I will always remember the words of a teaching assistant in my Physics class in first year, an older Eastern European woman. She quizzed me about what I wanted to do at university, and when I said I thought maybe computer science, she said, "What if you spend a year doing it and then decide you don't like it? You will have wasted a year of your life!"

That attitude has always confused me. How is it ever a waste if you've just spent a year of your life LEARNING something? Why should you be locked into one path from the age of 18?

So of course, after two degrees in computer science, I have been leaving that behind and mutating into a musician. And even if I don't use my programming skillz so much any more, it's helped me in so many other ways, just in what I can understand and how I can approach problems. It's actually helped me in my music career, as well, as I build and maintain websites for other artists.

Soak it all up, that's what I say. You never know what you can use.
While there are things to criticize about education here in Canada, I think it's wise that we don't do what used to happen in many countries, and still does in some, which is stream kids into "academic" or "trades" or "remedial" streams in elementary school.

Even when I was a young undergrad at UBC, I used to smile at people who said they were in "pre-med" or "pre-law" or whatever, especially since those programs didn't formally exist. And only a few of those students actually went into law or medicine.

That said, if you don't find something that really compels you, there's also a temptation to be a student forever. In the traditional academic track, I know people who have been sucked into a vortex of undergrad, grad school, Ph.D., fellowship, sessional posting, associate professorship, and on and on—and who seem miserable, because within that world, a tenure-track job seems to be your only option, and anything in the non-academic world is perceived as a failure. (Plus the pay sucks for a long, long time.)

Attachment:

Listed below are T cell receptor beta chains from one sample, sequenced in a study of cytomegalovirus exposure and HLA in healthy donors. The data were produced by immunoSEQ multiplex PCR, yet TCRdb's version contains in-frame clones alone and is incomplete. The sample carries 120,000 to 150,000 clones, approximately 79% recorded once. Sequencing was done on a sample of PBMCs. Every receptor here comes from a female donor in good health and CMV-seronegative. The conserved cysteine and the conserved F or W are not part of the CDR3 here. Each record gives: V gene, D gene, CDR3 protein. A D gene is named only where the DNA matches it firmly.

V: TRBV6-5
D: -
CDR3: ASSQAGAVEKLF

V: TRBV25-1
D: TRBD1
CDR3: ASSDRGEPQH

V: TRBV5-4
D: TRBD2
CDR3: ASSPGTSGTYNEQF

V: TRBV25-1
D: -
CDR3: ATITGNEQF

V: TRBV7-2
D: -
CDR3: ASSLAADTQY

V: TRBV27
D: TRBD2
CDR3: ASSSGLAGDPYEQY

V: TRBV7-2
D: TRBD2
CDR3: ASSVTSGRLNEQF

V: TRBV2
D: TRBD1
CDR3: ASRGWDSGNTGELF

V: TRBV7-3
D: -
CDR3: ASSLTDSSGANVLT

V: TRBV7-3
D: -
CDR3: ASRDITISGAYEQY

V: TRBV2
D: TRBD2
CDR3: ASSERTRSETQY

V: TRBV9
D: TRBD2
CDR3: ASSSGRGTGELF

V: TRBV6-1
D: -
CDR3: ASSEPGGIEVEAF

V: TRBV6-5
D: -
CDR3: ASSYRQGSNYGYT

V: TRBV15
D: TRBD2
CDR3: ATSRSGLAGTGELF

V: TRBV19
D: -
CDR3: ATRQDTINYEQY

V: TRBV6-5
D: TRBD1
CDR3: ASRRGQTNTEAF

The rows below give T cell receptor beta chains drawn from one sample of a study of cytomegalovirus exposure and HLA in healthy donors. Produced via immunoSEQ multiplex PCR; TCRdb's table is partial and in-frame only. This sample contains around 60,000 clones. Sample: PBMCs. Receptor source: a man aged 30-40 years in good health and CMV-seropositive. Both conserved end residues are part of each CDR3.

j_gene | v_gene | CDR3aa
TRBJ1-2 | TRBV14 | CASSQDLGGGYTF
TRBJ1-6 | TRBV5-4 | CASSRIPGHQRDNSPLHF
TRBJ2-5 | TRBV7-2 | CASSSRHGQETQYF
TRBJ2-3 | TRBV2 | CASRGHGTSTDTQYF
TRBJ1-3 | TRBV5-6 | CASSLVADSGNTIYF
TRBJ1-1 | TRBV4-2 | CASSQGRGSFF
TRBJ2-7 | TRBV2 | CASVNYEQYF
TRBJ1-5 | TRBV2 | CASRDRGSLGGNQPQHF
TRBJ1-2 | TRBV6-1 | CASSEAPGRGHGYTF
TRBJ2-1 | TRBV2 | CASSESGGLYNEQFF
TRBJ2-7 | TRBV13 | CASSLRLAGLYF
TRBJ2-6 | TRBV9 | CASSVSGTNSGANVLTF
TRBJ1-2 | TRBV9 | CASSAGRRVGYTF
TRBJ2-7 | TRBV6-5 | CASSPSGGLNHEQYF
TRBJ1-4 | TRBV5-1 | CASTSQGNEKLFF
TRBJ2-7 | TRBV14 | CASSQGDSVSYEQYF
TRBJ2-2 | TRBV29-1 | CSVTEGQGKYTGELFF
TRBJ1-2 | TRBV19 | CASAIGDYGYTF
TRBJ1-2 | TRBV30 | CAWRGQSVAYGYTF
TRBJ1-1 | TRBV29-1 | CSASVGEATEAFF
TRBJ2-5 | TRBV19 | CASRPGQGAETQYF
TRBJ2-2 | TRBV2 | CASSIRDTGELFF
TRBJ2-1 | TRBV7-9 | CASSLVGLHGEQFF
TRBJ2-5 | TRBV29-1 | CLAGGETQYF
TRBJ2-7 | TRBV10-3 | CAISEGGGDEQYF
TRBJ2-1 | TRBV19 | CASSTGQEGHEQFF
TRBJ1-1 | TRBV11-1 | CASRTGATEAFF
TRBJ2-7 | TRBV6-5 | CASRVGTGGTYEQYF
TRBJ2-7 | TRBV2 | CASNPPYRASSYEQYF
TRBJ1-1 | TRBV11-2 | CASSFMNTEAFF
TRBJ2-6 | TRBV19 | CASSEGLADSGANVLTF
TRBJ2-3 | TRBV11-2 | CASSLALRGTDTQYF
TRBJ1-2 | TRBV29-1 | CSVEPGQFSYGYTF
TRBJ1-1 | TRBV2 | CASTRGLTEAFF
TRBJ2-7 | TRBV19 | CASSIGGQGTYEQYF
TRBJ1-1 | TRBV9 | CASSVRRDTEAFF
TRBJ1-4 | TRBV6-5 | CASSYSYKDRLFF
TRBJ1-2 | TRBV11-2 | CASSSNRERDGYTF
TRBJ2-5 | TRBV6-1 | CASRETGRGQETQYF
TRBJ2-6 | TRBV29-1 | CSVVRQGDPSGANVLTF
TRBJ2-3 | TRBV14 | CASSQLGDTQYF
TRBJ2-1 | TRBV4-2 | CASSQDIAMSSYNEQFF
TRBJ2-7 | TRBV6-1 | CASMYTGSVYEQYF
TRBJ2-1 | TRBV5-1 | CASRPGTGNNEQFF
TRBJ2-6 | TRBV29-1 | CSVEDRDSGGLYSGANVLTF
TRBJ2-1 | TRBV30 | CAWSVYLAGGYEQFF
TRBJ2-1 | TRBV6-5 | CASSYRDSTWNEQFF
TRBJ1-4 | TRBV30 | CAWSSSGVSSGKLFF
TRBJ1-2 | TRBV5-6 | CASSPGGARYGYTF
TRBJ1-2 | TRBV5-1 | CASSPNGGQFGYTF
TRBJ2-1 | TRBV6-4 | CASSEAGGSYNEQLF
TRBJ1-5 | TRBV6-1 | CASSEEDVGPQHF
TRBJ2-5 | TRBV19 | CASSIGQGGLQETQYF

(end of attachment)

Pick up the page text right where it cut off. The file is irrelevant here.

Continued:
I hope I can live long enough to see what my kids decide to do after high school. And if so, I hope I can give them some advice without meddling. My parents did that, and I appreciated it.
My undergrad degree in Biochem has absolutely nothing to do with the work I do now. In fact, my formal graduate training in Nutrition doesn't much either. But the "transferrable skills" I picked up along the way (like critical thinking, problem solving, etc., etc.) have been invaluable. So you can count me among the people who at least didn't know of the existence of their job when they were training.

Also, as one of those academics who managed to get out of the vortex after the PhD (but before post docing), I can confirm the the pay along the tenure-track does, indeed, suck.
Several decades ago I was a school teacher, working with teenagers. All kinds of people wanted to advise the kids to study certain subjects *because* those subjects would supposedly lead to jobs.

My teaching subject was German - deemed by many to be worthless.

As I used to say though: why study something you're not interested in so that then you can get a job where you spend your life doing this thing you're not interested in?

Once kids have the basics (that junior schools should teach), I think they should follow their interest. As you say, Derek, they may be creating the jobs they do.